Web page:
Manufacturing’s share of national income has fallen from a quarter when Mrs Thatcher entered Downing Street in 1979 to just over a tenth today. John Van Reenen asks how much this long-term ‘unbalancing’ of Britain’s economy should be a cause for concern.
The death of Mrs Thatcher in 2013 prompted a reexamination of her economic legacy. In retrospect, her two great failures were a huge increase in inequality and excessive faith in monetarism, which prolonged the early 1980s recession. But her big successes were ‘supply-side’ reforms that made labour and product markets more competitive. These were continued under subsequent administrations and helped to reverse a century of relative economic decline.
In 1870, GDP per capita in Britain was a fifth higher than in the United States and over 40% higher than in continental Europe. By the late 1970s, US GDP per capita was 40% ahead of Britain; and France and Germany were 10-15% ahead. But over the next three decades, Britain overtook France and Germany once more and significantly closed the gap with the United States.
There is substantial evidence that policies underpinned these economic gains. They included the withdrawal of industrial subsidies; a movement to effective competition in newly privatised sectors with independent regulators; and increases in labour market flexibility through restrictions on union power and tougher conditions for receiving unemployment benefits.
Today, however, it is often argued that the economy is ‘unbalanced’ and that because manufacturing is export-intensive, it needs to grow as a share of the economy. Coupled with this is the idea that finance became too large and that Britain’s success over the last 30 years was built on an unsustainable bubble. Are these views right?
The global financial crisis of 2008-09 certainly revealed a huge failure of financial regulation that is only now being addressed. But it is wrong to believe that finance was mainly responsible for Britain’s growth. In fact, financial services only accounted for about a tenth of the growth in aggregate productivity between Mrs Thatcher’s 1979 victory and the eve of the crash in 2007. Most of the productivity growth was in areas such as business services, retail and manufacturing.
What’s more, there are many strong manufacturing firms in Britain, including Rolls Royce, Glaxo and GKN. There has also been a renaissance in car-making. People fret that the firms are foreign multinationals such as Toyota and Tata, but surely this does not matter so long as high-quality jobs are created for local workers. An economy that is attractive to foreign capital – both physical and human – is a good model.
Manufacturing’s share of GDP fell from 25.5% in 1980 to 11.4% in 2010. This trend is common across the rich world as the production of goods is offshored to places like China and India where wages are much lower. Yet this would have mostly happened regardless of the change in policy direction after 1979. For example, in France, where there was a much more activist industrial policy, the fall in manufacturing’s share of GDP was not much smaller than Britain’s. The impact of Thatcherite policies on the decline of manufacturing was modest.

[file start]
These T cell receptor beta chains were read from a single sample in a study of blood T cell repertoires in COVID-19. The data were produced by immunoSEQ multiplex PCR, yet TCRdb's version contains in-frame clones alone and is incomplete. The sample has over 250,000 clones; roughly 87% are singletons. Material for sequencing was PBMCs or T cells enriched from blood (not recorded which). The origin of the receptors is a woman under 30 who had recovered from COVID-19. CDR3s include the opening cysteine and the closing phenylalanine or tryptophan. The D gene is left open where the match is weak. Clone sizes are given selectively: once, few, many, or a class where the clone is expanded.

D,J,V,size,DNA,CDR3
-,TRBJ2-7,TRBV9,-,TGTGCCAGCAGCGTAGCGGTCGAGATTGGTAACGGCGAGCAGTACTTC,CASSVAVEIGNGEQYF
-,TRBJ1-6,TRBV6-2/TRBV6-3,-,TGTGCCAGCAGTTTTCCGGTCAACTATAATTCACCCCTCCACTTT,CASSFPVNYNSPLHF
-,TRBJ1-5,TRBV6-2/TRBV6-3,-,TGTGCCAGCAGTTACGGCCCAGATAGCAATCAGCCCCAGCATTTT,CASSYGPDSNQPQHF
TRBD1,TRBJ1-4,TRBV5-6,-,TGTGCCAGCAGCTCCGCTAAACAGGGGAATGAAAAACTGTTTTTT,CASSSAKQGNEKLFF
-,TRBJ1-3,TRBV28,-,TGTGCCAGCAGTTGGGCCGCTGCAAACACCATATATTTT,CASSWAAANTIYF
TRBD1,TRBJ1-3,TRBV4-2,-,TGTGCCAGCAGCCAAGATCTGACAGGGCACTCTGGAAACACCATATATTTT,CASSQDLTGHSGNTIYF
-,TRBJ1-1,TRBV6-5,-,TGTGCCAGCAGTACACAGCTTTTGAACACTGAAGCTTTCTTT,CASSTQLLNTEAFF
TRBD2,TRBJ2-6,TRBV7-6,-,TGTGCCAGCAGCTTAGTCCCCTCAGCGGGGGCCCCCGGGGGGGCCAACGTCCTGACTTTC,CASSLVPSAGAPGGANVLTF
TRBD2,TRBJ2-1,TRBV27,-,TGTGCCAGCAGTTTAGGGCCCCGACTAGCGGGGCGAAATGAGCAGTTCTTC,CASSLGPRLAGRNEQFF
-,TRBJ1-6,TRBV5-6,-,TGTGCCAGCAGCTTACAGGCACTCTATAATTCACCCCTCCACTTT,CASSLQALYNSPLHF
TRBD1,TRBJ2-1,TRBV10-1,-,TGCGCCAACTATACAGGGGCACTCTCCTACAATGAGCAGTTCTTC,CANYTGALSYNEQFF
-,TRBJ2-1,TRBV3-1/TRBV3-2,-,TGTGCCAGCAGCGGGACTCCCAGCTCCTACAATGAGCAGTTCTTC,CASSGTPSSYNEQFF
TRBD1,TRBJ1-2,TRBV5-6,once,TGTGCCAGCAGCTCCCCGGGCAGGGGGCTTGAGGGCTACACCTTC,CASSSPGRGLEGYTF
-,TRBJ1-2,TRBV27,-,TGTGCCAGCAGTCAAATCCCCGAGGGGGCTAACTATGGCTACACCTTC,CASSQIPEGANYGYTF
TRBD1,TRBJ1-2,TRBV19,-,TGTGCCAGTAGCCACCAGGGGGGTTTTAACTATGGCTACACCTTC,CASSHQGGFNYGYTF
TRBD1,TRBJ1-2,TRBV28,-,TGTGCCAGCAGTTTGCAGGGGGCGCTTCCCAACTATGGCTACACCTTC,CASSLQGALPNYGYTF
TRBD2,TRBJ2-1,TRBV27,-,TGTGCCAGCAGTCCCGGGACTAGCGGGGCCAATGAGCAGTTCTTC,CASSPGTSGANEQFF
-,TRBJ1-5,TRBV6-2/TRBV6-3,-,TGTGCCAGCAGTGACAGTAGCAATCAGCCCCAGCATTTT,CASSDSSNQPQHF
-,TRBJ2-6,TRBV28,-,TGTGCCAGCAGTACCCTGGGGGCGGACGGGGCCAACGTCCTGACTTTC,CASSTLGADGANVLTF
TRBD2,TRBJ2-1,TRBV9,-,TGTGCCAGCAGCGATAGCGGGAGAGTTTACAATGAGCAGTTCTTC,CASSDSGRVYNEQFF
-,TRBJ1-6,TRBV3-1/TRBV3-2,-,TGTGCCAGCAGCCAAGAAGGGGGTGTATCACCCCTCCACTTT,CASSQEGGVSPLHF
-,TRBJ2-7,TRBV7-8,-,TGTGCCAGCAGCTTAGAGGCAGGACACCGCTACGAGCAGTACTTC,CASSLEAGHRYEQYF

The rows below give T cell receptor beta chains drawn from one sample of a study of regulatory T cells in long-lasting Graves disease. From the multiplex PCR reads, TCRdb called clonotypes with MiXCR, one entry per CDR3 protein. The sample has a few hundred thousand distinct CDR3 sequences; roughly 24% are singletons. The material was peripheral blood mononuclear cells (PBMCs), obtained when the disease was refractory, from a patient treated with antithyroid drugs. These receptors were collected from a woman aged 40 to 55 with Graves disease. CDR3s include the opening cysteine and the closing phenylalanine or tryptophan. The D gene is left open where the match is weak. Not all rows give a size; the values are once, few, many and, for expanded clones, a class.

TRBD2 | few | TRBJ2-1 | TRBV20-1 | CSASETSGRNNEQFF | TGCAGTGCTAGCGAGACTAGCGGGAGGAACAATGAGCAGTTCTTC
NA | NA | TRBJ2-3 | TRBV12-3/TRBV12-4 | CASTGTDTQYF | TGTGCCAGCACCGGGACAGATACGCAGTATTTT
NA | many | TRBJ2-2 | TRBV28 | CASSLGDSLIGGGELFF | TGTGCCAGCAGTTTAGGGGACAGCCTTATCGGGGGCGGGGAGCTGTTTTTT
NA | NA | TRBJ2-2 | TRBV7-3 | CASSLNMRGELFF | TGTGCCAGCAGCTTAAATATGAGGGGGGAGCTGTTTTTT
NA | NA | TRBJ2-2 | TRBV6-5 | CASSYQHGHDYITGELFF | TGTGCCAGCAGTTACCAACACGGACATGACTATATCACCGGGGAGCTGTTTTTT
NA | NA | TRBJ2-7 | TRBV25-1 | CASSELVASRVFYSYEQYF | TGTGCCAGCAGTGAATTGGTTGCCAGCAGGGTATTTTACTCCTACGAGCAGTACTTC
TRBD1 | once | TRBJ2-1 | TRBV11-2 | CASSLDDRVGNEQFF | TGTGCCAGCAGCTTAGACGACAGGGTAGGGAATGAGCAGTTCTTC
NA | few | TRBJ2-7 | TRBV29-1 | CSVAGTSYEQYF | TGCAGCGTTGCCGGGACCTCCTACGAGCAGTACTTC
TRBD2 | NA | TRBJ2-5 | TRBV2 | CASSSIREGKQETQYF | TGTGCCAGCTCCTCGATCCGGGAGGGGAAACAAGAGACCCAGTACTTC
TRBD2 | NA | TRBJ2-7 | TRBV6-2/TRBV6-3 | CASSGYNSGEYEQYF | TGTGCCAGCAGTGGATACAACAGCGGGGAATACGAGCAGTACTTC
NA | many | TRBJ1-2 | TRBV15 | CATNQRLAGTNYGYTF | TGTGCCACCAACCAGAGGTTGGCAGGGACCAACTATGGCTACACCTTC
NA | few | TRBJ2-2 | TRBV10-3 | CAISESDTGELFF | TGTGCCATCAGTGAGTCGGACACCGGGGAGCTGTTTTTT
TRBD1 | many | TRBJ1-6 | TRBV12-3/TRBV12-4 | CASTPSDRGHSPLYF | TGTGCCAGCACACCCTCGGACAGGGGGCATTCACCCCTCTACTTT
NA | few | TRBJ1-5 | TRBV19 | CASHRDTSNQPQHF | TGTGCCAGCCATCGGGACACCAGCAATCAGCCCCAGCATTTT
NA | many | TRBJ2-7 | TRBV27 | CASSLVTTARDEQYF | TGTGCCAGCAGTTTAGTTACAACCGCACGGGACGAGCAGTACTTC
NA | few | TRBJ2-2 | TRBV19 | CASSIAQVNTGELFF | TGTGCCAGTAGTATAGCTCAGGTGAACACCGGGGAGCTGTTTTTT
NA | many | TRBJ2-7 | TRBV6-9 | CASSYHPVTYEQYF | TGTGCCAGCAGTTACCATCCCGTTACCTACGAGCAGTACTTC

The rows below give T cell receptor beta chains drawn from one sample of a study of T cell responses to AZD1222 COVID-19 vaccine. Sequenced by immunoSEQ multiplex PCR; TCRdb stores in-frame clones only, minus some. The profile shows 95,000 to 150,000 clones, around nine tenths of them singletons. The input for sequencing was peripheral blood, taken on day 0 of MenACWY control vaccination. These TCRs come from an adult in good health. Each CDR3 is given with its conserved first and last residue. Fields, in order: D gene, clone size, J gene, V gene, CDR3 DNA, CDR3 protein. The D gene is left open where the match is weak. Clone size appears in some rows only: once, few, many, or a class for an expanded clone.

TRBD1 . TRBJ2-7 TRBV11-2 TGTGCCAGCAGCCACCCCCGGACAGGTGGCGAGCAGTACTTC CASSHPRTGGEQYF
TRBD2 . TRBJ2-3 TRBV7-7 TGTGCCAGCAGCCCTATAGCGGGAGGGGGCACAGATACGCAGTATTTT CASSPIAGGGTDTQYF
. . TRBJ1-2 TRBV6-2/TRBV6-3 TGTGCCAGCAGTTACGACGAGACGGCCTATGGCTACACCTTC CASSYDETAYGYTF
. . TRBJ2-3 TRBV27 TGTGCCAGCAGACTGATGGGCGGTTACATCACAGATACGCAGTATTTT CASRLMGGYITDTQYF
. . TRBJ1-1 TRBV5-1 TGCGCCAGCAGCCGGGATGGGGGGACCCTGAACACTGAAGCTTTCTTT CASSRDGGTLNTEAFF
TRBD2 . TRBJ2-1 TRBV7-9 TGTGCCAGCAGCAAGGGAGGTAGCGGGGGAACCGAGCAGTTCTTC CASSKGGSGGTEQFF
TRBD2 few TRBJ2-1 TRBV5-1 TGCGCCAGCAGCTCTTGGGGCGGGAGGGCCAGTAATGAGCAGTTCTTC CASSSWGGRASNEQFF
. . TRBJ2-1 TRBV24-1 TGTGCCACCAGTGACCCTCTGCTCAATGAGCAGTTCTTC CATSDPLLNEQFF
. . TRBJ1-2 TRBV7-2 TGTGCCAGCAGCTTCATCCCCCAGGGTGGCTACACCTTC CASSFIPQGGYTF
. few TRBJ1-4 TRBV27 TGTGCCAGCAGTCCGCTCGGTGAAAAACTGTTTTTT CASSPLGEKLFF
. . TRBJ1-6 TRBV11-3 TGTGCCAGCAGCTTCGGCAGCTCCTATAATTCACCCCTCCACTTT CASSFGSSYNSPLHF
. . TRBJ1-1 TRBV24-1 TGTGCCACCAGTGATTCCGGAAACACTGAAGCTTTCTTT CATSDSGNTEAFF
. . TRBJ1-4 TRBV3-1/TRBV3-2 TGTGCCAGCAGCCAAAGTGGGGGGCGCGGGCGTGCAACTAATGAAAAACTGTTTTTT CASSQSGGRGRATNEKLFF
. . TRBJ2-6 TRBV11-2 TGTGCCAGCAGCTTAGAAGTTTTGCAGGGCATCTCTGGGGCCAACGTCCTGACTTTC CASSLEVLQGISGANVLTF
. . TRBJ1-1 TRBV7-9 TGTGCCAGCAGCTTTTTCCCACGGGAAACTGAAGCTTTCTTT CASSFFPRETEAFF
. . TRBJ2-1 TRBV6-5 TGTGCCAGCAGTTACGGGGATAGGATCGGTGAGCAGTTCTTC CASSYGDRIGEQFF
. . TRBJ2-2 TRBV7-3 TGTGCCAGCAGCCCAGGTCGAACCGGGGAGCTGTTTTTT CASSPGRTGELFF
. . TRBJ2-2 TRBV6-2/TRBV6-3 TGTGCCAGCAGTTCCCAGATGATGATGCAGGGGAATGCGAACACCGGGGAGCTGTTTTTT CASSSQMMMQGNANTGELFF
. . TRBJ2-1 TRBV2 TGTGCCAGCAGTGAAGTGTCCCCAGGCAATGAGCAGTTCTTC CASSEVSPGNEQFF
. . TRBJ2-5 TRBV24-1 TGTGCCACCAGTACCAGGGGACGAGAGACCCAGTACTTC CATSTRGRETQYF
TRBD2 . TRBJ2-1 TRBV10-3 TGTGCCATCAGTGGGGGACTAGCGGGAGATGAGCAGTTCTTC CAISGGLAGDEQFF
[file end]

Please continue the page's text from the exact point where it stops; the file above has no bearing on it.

But even if different policies could have increased the share of manufacturing, should they have been implemented? British manufacturing has grown more high-tech and knowledge-intensive, which plays to the country’s comparative advantage. And services themselves are increasingly exported – not just finance but also business services such as law, accounting, consultancy, design and marketing.
As China and India grow richer, their demand will switch from machine tools that power manufacturing (made in Germany and Japan) towards high-value services. If Britain is open, confident and entrepreneurial, this is a major market opportunity.
A modern industrial policy does not fixate on manufacturing but looks to where potential lies and constantly searches for areas of future growth. Governments need to focus on removing barriers to the growth of these capabilities, regardless of whether they produce heavy goods or ‘weightless’ services like research and teaching.
Britain has a major strength in higher education, for example, that is being hamstrung by the absurd government target of reducing net immigration to fewer than 100,000 people a year and the cumbersome visa regime that accompanies it. This must change if the country is to seize the growth opportunities of the next 30 years.
A detailed analysis of the change in Britain’s relative economic performance since 1979 is in Chapter 1 of Investing for Prosperity: A Manifesto for Growth edited by Tim Besley and John Van Reenen, the book produced by the LSE Growth Commission.
Note: This article was originally published in the Centrepiece magazine and gives the views of the author, and not the position of the British Politics and Policy blog, nor of the London School of Economics. Please read our comments policy before posting.
About the Author
John Van Reenen is Professor in the Department of Economics London School of Economics and the Director Centre for Economic Performance, London School of Economics. He is also Fellow of the British Academy, Econometric Society and the Society of Labour Economists.